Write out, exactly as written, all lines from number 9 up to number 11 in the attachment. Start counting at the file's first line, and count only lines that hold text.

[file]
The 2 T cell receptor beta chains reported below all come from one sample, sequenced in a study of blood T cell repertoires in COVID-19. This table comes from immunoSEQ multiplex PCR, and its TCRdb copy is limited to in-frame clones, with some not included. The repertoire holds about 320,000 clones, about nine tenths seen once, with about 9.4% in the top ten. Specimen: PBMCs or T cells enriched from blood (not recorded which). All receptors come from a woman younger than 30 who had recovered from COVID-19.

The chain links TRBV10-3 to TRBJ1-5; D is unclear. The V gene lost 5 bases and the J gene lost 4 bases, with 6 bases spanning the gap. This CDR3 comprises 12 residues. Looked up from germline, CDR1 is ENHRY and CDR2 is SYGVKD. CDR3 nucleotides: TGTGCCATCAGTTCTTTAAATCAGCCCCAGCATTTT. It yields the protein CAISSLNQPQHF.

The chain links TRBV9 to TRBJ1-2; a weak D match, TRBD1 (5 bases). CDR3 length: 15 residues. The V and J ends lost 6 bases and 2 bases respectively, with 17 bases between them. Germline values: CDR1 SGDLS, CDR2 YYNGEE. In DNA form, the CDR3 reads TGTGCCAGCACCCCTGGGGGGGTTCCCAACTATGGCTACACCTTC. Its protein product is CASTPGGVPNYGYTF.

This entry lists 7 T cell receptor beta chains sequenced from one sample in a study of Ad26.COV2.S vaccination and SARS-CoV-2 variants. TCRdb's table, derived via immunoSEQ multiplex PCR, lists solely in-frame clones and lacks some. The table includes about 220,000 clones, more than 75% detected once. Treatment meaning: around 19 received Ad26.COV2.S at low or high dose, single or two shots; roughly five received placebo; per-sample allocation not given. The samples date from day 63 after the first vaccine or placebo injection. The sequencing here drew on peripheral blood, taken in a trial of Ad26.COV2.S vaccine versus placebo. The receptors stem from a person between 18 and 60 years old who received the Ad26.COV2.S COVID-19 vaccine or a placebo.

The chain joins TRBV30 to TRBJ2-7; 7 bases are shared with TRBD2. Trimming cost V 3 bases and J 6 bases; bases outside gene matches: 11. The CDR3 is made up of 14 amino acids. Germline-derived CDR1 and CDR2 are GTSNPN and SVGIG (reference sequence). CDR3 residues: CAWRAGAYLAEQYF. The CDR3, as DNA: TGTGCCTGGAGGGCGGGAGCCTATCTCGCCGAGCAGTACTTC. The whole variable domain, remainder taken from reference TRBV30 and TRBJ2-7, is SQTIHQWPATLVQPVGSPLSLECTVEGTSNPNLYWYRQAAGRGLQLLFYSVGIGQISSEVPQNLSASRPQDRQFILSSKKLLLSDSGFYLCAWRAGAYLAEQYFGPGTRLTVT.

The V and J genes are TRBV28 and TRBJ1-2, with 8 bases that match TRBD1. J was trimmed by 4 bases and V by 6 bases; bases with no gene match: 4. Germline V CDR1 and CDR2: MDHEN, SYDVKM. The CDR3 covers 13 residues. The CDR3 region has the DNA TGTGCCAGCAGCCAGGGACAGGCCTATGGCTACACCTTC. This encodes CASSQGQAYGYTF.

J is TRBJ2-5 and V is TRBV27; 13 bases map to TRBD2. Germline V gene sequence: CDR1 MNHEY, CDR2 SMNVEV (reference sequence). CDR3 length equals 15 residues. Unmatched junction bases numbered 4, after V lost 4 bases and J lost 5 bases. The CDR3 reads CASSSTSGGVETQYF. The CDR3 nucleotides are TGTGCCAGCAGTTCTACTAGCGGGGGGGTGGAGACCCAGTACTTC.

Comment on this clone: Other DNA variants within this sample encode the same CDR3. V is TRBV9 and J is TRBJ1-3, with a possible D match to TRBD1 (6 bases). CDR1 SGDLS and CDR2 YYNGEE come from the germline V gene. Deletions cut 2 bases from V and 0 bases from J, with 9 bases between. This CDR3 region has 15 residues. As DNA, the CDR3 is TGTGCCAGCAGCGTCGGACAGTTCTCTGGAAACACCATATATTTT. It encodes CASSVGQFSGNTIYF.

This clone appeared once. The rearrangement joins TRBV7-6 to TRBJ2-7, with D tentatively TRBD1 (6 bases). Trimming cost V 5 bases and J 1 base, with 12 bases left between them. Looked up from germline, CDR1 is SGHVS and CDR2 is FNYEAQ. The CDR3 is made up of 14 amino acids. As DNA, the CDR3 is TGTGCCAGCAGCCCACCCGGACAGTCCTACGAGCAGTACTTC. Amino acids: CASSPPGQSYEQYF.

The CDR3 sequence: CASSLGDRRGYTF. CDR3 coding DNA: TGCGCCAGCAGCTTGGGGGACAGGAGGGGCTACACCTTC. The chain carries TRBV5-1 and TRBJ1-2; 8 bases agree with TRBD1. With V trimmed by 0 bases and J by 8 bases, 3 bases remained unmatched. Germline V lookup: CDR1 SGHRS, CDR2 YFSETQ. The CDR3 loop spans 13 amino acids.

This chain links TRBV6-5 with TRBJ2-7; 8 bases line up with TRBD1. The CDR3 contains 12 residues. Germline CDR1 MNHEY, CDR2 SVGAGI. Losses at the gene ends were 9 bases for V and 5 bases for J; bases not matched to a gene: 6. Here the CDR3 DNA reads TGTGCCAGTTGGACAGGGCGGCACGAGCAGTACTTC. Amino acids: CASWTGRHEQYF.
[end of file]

This clone appeared once. The rearrangement joins TRBV7-6 to TRBJ2-7, with D tentatively TRBD1 (6 bases). Trimming cost V 5 bases and J 1 base, with 12 bases left between them. Looked up from germline, CDR1 is SGHVS and CDR2 is FNYEAQ. The CDR3 is made up of 14 amino acids. As DNA, the CDR3 is TGTGCCAGCAGCCCACCCGGACAGTCCTACGAGCAGTACTTC. Amino acids: CASSPPGQSYEQYF.

The CDR3 sequence: CASSLGDRRGYTF. CDR3 coding DNA: TGCGCCAGCAGCTTGGGGGACAGGAGGGGCTACACCTTC. The chain carries TRBV5-1 and TRBJ1-2; 8 bases agree with TRBD1. With V trimmed by 0 bases and J by 8 bases, 3 bases remained unmatched. Germline V lookup: CDR1 SGHRS, CDR2 YFSETQ. The CDR3 loop spans 13 amino acids.

This chain links TRBV6-5 with TRBJ2-7; 8 bases line up with TRBD1. The CDR3 contains 12 residues. Germline CDR1 MNHEY, CDR2 SVGAGI. Losses at the gene ends were 9 bases for V and 5 bases for J; bases not matched to a gene: 6. Here the CDR3 DNA reads TGTGCCAGTTGGACAGGGCGGCACGAGCAGTACTTC. Amino acids: CASWTGRHEQYF.